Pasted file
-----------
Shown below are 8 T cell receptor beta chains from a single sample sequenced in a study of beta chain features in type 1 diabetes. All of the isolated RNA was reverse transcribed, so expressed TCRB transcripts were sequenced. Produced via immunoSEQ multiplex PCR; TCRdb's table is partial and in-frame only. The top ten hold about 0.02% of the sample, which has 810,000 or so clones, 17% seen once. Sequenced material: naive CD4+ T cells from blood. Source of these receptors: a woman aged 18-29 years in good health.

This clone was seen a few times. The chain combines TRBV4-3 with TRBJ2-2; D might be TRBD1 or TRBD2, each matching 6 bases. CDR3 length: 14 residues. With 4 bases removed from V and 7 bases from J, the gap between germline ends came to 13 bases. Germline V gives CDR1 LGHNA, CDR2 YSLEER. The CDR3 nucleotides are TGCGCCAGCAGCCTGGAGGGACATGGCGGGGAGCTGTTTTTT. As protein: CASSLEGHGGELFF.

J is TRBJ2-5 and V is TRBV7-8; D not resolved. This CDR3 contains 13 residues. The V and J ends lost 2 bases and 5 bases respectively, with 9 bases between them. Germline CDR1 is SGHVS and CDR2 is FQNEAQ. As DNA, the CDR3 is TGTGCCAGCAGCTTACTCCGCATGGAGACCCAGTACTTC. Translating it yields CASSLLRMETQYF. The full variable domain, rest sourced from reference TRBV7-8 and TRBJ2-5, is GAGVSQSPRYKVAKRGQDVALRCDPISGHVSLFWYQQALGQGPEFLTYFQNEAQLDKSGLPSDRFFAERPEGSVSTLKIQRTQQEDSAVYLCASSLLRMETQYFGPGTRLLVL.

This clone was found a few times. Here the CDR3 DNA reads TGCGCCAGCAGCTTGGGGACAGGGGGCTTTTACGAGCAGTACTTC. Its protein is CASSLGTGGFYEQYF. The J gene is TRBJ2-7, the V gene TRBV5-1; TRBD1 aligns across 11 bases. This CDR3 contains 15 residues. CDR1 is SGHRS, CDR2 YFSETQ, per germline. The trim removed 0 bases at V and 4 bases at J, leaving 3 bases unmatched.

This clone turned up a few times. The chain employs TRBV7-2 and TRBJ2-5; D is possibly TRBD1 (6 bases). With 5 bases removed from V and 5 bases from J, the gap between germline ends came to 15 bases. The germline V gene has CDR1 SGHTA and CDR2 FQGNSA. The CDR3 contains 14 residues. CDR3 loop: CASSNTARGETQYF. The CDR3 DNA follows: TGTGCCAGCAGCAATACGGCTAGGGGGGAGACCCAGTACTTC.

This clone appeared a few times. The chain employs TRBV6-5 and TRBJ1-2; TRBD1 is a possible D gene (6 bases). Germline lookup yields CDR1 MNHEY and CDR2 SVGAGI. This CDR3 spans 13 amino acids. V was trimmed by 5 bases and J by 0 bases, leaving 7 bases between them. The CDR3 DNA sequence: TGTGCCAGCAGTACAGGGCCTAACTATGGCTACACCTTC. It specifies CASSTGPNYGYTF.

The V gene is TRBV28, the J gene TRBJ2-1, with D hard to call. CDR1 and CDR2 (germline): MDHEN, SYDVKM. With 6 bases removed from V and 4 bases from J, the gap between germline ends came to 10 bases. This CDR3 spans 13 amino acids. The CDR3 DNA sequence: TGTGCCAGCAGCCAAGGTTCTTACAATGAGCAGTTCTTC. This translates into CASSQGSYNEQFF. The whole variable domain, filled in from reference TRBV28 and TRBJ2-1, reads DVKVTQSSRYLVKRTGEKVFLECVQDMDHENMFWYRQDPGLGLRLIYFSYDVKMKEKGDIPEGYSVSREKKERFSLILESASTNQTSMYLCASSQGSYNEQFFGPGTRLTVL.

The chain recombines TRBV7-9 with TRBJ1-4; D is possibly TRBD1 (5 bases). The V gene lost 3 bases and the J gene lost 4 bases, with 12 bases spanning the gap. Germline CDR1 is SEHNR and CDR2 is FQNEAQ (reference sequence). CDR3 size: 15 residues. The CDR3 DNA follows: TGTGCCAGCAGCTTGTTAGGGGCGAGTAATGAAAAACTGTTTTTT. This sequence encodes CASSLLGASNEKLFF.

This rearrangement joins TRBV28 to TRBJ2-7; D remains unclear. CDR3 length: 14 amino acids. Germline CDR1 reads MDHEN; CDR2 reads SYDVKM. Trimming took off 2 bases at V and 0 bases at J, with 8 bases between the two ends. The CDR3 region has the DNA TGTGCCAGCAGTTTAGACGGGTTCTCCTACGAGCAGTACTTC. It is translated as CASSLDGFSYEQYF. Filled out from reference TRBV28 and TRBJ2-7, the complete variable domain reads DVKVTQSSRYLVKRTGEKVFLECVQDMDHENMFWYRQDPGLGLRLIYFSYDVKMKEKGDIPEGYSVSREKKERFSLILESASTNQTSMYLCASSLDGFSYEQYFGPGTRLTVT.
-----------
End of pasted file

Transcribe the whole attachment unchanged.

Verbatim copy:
Shown below are 8 T cell receptor beta chains from a single sample sequenced in a study of beta chain features in type 1 diabetes. All of the isolated RNA was reverse transcribed, so expressed TCRB transcripts were sequenced. Produced via immunoSEQ multiplex PCR; TCRdb's table is partial and in-frame only. The top ten hold about 0.02% of the sample, which has 810,000 or so clones, 17% seen once. Sequenced material: naive CD4+ T cells from blood. Source of these receptors: a woman aged 18-29 years in good health.

This clone was seen a few times. The chain combines TRBV4-3 with TRBJ2-2; D might be TRBD1 or TRBD2, each matching 6 bases. CDR3 length: 14 residues. With 4 bases removed from V and 7 bases from J, the gap between germline ends came to 13 bases. Germline V gives CDR1 LGHNA, CDR2 YSLEER. The CDR3 nucleotides are TGCGCCAGCAGCCTGGAGGGACATGGCGGGGAGCTGTTTTTT. As protein: CASSLEGHGGELFF.

J is TRBJ2-5 and V is TRBV7-8; D not resolved. This CDR3 contains 13 residues. The V and J ends lost 2 bases and 5 bases respectively, with 9 bases between them. Germline CDR1 is SGHVS and CDR2 is FQNEAQ. As DNA, the CDR3 is TGTGCCAGCAGCTTACTCCGCATGGAGACCCAGTACTTC. Translating it yields CASSLLRMETQYF. The full variable domain, rest sourced from reference TRBV7-8 and TRBJ2-5, is GAGVSQSPRYKVAKRGQDVALRCDPISGHVSLFWYQQALGQGPEFLTYFQNEAQLDKSGLPSDRFFAERPEGSVSTLKIQRTQQEDSAVYLCASSLLRMETQYFGPGTRLLVL.

This clone was found a few times. Here the CDR3 DNA reads TGCGCCAGCAGCTTGGGGACAGGGGGCTTTTACGAGCAGTACTTC. Its protein is CASSLGTGGFYEQYF. The J gene is TRBJ2-7, the V gene TRBV5-1; TRBD1 aligns across 11 bases. This CDR3 contains 15 residues. CDR1 is SGHRS, CDR2 YFSETQ, per germline. The trim removed 0 bases at V and 4 bases at J, leaving 3 bases unmatched.

This clone turned up a few times. The chain employs TRBV7-2 and TRBJ2-5; D is possibly TRBD1 (6 bases). With 5 bases removed from V and 5 bases from J, the gap between germline ends came to 15 bases. The germline V gene has CDR1 SGHTA and CDR2 FQGNSA. The CDR3 contains 14 residues. CDR3 loop: CASSNTARGETQYF. The CDR3 DNA follows: TGTGCCAGCAGCAATACGGCTAGGGGGGAGACCCAGTACTTC.

This clone appeared a few times. The chain employs TRBV6-5 and TRBJ1-2; TRBD1 is a possible D gene (6 bases). Germline lookup yields CDR1 MNHEY and CDR2 SVGAGI. This CDR3 spans 13 amino acids. V was trimmed by 5 bases and J by 0 bases, leaving 7 bases between them. The CDR3 DNA sequence: TGTGCCAGCAGTACAGGGCCTAACTATGGCTACACCTTC. It specifies CASSTGPNYGYTF.

The V gene is TRBV28, the J gene TRBJ2-1, with D hard to call. CDR1 and CDR2 (germline): MDHEN, SYDVKM. With 6 bases removed from V and 4 bases from J, the gap between germline ends came to 10 bases. This CDR3 spans 13 amino acids. The CDR3 DNA sequence: TGTGCCAGCAGCCAAGGTTCTTACAATGAGCAGTTCTTC. This translates into CASSQGSYNEQFF. The whole variable domain, filled in from reference TRBV28 and TRBJ2-1, reads DVKVTQSSRYLVKRTGEKVFLECVQDMDHENMFWYRQDPGLGLRLIYFSYDVKMKEKGDIPEGYSVSREKKERFSLILESASTNQTSMYLCASSQGSYNEQFFGPGTRLTVL.

The chain recombines TRBV7-9 with TRBJ1-4; D is possibly TRBD1 (5 bases). The V gene lost 3 bases and the J gene lost 4 bases, with 12 bases spanning the gap. Germline CDR1 is SEHNR and CDR2 is FQNEAQ (reference sequence). CDR3 size: 15 residues. The CDR3 DNA follows: TGTGCCAGCAGCTTGTTAGGGGCGAGTAATGAAAAACTGTTTTTT. This sequence encodes CASSLLGASNEKLFF.

This rearrangement joins TRBV28 to TRBJ2-7; D remains unclear. CDR3 length: 14 amino acids. Germline CDR1 reads MDHEN; CDR2 reads SYDVKM. Trimming took off 2 bases at V and 0 bases at J, with 8 bases between the two ends. The CDR3 region has the DNA TGTGCCAGCAGTTTAGACGGGTTCTCCTACGAGCAGTACTTC. It is translated as CASSLDGFSYEQYF. Filled out from reference TRBV28 and TRBJ2-7, the complete variable domain reads DVKVTQSSRYLVKRTGEKVFLECVQDMDHENMFWYRQDPGLGLRLIYFSYDVKMKEKGDIPEGYSVSREKKERFSLILESASTNQTSMYLCASSLDGFSYEQYFGPGTRLTVT.